Category Archives: Remedies

Richard Lewis, ‘Humanity in Tort: Does Personality Affect Personal Injury Litigation?’, University College London, 8 February 2018, 6pm

This lecture examines whether the character of those involved in personal injury litigation affects the outcome of claims. For example, irrespective of the legal rules, does the personality or background of a claimant or defendant influence whether an action succeeds and how much damages are then paid? A rise in the number of claims is […]

Emily Laidlaw, ‘Are We Asking Too Much From Defamation Law?’

Introduction This research paper examines the question of whether we are asking too much of defamation law in a three-part paper focused on reputation, resolution and recommendations. The focus is on online defamation law. However, the kinds of resolution mechanisms explored in this paper potentially have a wider application. The research is couched in a […]

KV Krishnaprasad, ‘Unjust Enrichment in the “Fairchild Enclave”: International Energy Group Ltd v Zurich Insurance plc

Abstract In International Energy Group v Zurich Insurance, the Supreme Court considered the implications of the special rule in Fairchild v Glenhaven Funeral Services Ltd for insurers’ for employers’ liability. The question for the Court was whether, in the light of its earlier decision in Durham v BAI (Run off) Ltd, insurers could be held […]

‘Happy birthday, Statute of Marlborough!’

“Earlier this month, we celebrated the 800th anniversary of the Forest Charter, Magna Carta’s little sibling. It inspired a new Tree Charter, with accompanying events ranging from bike rides to pole launches. Today, we commemorate the Statute of Marlborough. At 750 years old, issued on 19 November 1267, it’s one of the the oldest pieces […]

Adam Kramer, The Law of Contract Damages (2nd ed)

Written by Adam Kramer, a commercial barrister and academic, the second edition of the acclaimed The Law of Contract Damages is the most comprehensive and detailed treatment available of this important dispute resolution area. The first edition is regularly cited in the courts and academic literature, and this new edition has been substantially updated to […]

Cross-Border Litigation in Europe (Beaumont, Danov, Trimmings and Yüksel, eds)

This substantial and original book examines how the EU Private International Law (PIL) framework is functioning and considers its impact on the administration of justice in cross-border cases within the EU. It grew out of a major project (ie EUPILLAR: European Union Private International Law: Legal Application in Reality) financially supported by the EU Civil […]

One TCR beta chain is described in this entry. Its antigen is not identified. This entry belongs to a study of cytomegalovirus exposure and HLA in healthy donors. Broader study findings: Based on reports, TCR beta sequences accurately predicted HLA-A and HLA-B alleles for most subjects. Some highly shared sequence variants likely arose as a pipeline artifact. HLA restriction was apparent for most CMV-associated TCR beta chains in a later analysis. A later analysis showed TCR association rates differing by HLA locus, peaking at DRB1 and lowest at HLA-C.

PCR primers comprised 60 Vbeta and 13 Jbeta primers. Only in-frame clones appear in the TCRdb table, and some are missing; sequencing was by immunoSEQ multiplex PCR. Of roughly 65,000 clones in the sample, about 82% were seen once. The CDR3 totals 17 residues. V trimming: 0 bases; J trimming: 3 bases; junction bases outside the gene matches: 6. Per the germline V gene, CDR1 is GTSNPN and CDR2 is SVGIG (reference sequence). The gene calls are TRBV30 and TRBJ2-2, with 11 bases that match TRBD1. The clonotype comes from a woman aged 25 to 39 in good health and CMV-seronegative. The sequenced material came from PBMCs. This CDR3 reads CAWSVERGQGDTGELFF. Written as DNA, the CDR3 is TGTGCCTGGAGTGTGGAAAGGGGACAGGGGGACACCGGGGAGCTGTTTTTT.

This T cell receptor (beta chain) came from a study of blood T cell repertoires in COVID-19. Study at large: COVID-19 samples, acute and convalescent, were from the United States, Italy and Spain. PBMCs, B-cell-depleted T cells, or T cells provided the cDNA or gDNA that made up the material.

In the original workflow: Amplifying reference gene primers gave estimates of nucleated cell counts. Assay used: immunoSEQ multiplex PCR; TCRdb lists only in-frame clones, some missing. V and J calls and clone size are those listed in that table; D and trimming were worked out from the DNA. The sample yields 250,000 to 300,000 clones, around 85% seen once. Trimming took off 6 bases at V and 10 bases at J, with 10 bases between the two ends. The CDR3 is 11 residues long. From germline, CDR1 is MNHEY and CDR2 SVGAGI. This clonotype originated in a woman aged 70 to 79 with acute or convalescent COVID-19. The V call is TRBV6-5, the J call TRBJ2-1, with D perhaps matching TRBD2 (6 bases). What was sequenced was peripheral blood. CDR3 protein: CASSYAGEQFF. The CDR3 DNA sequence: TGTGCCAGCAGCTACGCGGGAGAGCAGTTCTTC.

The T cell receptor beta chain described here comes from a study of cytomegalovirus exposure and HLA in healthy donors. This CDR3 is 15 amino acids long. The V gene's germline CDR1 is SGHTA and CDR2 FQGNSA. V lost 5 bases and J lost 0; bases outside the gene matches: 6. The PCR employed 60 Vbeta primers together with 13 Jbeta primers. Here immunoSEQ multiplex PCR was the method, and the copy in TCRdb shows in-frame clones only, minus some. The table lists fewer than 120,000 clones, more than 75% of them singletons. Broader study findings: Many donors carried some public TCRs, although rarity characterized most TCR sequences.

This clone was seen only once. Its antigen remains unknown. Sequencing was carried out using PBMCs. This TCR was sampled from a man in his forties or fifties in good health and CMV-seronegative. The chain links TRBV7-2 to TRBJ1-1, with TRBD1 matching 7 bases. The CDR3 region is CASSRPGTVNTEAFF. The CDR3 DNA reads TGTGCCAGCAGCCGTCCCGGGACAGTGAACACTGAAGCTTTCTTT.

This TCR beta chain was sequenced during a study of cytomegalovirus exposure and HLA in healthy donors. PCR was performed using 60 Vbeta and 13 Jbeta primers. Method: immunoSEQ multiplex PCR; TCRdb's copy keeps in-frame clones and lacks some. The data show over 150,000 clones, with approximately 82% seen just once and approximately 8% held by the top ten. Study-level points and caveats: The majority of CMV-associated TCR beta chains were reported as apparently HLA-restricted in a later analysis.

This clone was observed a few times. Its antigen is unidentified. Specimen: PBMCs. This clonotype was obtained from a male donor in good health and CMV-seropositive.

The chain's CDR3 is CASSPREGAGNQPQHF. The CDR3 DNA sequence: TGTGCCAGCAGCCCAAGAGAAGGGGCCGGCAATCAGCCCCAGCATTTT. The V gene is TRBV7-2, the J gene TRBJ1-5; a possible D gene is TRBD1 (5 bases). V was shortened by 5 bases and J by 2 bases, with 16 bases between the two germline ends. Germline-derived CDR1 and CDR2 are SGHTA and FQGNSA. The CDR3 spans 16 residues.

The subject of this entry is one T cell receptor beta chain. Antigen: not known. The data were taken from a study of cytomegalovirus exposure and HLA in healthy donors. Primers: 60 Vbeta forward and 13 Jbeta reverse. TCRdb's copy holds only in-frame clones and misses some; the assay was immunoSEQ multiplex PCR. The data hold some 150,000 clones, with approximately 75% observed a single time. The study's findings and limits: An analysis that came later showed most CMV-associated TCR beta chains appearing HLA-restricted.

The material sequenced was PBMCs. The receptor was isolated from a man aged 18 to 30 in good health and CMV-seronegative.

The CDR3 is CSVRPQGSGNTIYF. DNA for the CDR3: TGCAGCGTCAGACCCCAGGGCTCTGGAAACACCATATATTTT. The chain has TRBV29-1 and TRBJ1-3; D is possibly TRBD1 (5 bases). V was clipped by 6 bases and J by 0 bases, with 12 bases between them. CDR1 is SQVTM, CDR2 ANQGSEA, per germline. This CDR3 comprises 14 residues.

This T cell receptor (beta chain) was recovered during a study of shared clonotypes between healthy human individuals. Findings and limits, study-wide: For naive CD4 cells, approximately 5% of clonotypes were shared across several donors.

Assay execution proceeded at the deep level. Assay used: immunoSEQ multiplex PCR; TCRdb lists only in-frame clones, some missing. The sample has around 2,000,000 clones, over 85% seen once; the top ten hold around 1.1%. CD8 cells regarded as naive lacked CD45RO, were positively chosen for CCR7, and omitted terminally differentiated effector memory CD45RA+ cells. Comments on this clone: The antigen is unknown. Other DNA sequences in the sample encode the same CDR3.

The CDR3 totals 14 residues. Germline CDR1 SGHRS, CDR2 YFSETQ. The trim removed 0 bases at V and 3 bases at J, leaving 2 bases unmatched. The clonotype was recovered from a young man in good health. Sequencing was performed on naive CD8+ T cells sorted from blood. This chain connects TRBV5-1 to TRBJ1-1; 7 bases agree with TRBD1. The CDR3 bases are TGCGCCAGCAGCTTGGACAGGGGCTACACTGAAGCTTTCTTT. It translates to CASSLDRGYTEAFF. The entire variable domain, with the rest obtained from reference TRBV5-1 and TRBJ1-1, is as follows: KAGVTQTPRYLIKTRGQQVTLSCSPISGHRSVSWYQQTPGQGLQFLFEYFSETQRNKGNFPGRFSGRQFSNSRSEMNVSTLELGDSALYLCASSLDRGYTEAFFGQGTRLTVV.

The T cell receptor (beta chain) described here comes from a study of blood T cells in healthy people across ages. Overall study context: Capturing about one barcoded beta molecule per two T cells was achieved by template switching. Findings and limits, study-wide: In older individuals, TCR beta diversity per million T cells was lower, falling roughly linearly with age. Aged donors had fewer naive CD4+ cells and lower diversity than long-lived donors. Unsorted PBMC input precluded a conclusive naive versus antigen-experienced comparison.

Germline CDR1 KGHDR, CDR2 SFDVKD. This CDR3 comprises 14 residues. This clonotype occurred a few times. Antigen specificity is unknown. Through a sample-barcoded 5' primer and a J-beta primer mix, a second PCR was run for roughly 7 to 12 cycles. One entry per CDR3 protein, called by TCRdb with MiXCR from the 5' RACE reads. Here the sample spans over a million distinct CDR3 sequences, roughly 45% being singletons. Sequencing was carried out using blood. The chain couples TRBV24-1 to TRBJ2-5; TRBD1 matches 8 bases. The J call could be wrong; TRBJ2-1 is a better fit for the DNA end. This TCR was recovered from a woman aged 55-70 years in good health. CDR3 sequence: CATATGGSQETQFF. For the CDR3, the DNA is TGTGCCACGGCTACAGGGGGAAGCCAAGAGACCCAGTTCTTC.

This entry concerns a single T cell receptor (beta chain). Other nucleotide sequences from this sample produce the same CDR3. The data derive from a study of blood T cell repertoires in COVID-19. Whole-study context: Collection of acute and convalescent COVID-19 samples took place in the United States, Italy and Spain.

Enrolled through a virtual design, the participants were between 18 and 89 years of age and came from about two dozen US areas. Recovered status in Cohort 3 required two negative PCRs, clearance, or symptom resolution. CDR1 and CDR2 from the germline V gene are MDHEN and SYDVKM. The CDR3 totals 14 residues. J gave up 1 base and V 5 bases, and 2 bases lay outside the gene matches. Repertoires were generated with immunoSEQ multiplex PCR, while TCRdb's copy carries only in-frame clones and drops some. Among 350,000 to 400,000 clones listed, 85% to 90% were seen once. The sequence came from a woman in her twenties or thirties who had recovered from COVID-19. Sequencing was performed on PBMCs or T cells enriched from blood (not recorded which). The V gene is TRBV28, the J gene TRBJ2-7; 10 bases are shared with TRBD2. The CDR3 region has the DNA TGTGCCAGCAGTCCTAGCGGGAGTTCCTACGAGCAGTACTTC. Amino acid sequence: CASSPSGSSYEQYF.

Jonathan Sumption, ‘Abolishing Personal Injuries Law – A project’

Introduction “It is now exactly twenty years since Patrick Atiyah published The Damages Lottery, one of the most eloquent polemics ever to be directed against a firmly entrenched principle of law. Professor Atiyah was concerned with the law of negligence generally. But his book has generally been treated as an attack on personal injuries law […]

William Goldstein, ‘Standing, Legal Injury Without Harm, and the Public/Private Divide’

Abstract Legal injury without harm is a common phenomenon in the law. Historically, legal injury without harm was actionable for at least nominal damages, and sometimes other remedies. The same is true today of many ‘traditional’ private rights, for which standing is uncontroversial. Novel statutory claims, on the other hand, routinely face justiciability challenges: Defendants […]

Simon Deakin, ‘The evolution of vicarious liability’

“On Wednesday 8 November, Professor Simon Deakin delivered the 2017 Cambridge Private Law Centre Allen and Overy Annual Law Lecture entitled The evolution of vicarious liability. The common law of vicarious liability has evolved rapidly in the past two decades as a result of a greater use by appellate courts across several jurisdictions of functional […]

Peter Gross, ‘A good forum to shop in: London and English law post-Brexit’

Introduction London and English Law are world leaders in international dispute resolution. This is one of those areas where the United Kingdom ‘punches above its weight’ in world affairs, to use Douglas Hurd’s memorable phrase. There is every good reason why that should remain so after Brexit. The fundamentals are sound. But complacency is not […]